LGBT Seniors Find Challenges in Assisted Living and Skilled Nursing Facilities

Marlene, 81, and Charlotte, 77, have been together for 43 years.  If one or both of them needs long-term care in the future, their first choice would be getting private in-home care by Marlene’s sister, Vera, but they realize that a skilled nursing facility or assisted living center is always a possibility. Marlene and Charlotte are aware that many LGBT people who came out of the closet go right back in when they need elder care, and like many LGBT couples, they are concerned about their future.

The number of LGBT Americans 65 or older is estimated to be around 1.5 million and is projected to reach at least 3 million by 2030. Baby boomers are bringing huge numbers of people, gay and straight, into retirement in a way our country really hasn’t seen before. The question now is, when seniors who identify themselves as LGBT need long-term care, will they be treated with the same dignity and respect as their straight counterparts?

To help answer this question, six LGBT and senior advocacy groups, in conjunction with the National Senior Citizen’s Law Center, conducted a nationwide study to determine what long-term care was like for LGBT seniors. The study, “LGBT Older Adults in Long-term Care Facilities: Stories from the Field,” suggested that more public education was needed.

Of the 769 people who completed the online survey, 284 identified themselves as LGBT older adults and 485 as friends, family members, social or legal service providers or simply “other.”

Many of the comments in the report ranged from staff harassment to refusal of care.  One responder commented that “It’s a major challenge. You go into a nursing home or facility, it’s not supposed to mean your civil rights are taken away.”

To educate professional caregivers, staff, and residents about LGBT seniors in assisted-living and nursing homes, a recent film called “Gen Silent” was developed and is being shown in facilities around the country. The film follows the lives of six LGBT seniors who need care but are afraid to ask for help or have few friends or family members to care for them. According to Stu Maddux, the film’s director, “[a]s we watch the challenges that these men and women face, we are offered new hope as each person crosses paths with impassioned people trying to change LGBT aging for the better.”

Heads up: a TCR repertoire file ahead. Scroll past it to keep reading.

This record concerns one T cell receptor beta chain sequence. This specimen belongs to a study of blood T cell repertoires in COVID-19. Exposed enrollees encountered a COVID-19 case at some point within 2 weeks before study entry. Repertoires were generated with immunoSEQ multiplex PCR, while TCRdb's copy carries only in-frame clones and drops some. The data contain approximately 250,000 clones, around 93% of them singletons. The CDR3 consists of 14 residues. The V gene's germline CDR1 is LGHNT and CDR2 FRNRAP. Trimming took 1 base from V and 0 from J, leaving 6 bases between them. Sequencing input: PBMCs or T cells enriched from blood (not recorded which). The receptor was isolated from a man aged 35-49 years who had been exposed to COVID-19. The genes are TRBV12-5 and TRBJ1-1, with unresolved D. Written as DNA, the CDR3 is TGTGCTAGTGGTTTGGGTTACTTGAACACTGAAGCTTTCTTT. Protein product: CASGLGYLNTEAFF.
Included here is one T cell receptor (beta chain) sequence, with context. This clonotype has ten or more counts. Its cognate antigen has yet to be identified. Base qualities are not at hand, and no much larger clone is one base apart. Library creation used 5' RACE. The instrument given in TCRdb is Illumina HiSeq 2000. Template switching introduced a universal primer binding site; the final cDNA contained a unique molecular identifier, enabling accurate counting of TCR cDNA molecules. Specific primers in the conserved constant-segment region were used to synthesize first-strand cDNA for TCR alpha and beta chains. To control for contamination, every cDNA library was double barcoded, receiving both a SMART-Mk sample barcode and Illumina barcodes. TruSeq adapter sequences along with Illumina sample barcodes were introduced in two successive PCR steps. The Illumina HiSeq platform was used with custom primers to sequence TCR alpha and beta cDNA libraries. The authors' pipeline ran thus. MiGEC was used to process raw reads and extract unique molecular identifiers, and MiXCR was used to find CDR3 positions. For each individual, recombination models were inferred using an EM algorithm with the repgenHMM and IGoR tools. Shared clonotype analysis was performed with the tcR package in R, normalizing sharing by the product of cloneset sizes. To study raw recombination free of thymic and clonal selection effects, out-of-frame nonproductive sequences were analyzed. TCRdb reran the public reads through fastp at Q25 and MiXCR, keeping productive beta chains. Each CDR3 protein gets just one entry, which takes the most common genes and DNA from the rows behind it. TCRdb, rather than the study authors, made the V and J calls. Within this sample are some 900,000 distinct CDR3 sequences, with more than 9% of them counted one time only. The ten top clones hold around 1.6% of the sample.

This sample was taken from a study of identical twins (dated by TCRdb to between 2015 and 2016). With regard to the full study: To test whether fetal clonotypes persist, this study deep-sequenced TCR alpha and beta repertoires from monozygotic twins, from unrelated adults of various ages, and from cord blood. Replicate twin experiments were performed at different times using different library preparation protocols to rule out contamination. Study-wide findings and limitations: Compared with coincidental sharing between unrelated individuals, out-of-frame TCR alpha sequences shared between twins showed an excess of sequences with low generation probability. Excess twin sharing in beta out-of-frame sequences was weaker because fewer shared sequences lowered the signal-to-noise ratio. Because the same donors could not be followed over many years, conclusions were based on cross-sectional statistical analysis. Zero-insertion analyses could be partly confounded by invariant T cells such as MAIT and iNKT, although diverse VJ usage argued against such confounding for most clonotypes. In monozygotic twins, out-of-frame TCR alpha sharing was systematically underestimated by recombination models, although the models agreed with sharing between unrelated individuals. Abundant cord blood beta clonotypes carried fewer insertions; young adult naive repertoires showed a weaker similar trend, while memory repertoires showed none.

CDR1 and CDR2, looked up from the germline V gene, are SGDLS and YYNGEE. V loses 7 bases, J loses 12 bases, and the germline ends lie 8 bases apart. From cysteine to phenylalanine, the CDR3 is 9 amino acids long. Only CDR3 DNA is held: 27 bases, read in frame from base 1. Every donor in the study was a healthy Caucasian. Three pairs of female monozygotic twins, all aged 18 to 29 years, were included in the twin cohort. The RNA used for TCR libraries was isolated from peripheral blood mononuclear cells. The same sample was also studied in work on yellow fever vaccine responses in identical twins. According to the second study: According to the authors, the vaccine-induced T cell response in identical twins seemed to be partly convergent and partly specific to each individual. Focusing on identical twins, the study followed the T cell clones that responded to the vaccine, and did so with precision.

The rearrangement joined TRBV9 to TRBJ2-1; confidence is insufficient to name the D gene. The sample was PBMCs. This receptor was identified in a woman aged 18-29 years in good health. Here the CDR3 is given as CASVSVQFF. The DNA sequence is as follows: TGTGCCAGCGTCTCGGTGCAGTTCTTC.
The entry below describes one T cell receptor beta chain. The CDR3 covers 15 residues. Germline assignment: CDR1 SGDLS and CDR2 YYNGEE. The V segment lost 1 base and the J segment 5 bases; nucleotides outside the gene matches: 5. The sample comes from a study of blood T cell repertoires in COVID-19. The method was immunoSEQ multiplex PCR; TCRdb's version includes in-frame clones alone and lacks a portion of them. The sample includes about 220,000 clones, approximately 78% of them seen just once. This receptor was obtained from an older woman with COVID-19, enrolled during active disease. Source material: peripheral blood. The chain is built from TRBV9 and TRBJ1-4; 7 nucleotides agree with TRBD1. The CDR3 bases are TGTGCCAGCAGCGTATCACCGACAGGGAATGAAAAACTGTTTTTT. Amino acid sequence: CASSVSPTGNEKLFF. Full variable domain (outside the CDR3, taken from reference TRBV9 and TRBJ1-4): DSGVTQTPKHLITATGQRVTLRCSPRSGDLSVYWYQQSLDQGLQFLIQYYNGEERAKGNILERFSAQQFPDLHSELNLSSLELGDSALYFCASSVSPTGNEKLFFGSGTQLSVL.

Whether you are gay or straight, if you haven’t done so, now is the time to get started with planning for your future and for your loved ones! Read our recent blog post about why it is especially important for the LGBT community to plan ahead. We here at The Fairfax and Fredericksburg LGBT Law Firm of Evan H. Farr, P.C. have strategies in place to help LGBT couples. With advance planning, each person, regardless of sexual orientation, can retain the benefit of the money, income and assets it has taken a lifetime to accumulate. Learn more at , or call us at our Virginia Elder Law Fairfax office at 703-691-1888 or at our Virginia Elder Law Fredericksburg office at 540-479-1435 to make an appointment for a no-cost consultation.

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About Evan H Farr, CELA, CAP

Evan H. Farr is a 4-time Best-Selling author in the field of Elder Law and Estate Planning. In addition to being one of approximately 500 Certified Elder Law Attorneys in the Country, Evan is one of approximately 100 members of the Council of Advanced Practitioners of the National Academy of Elder Law Attorneys and is a Charter Member of the Academy of Special Needs Planners.

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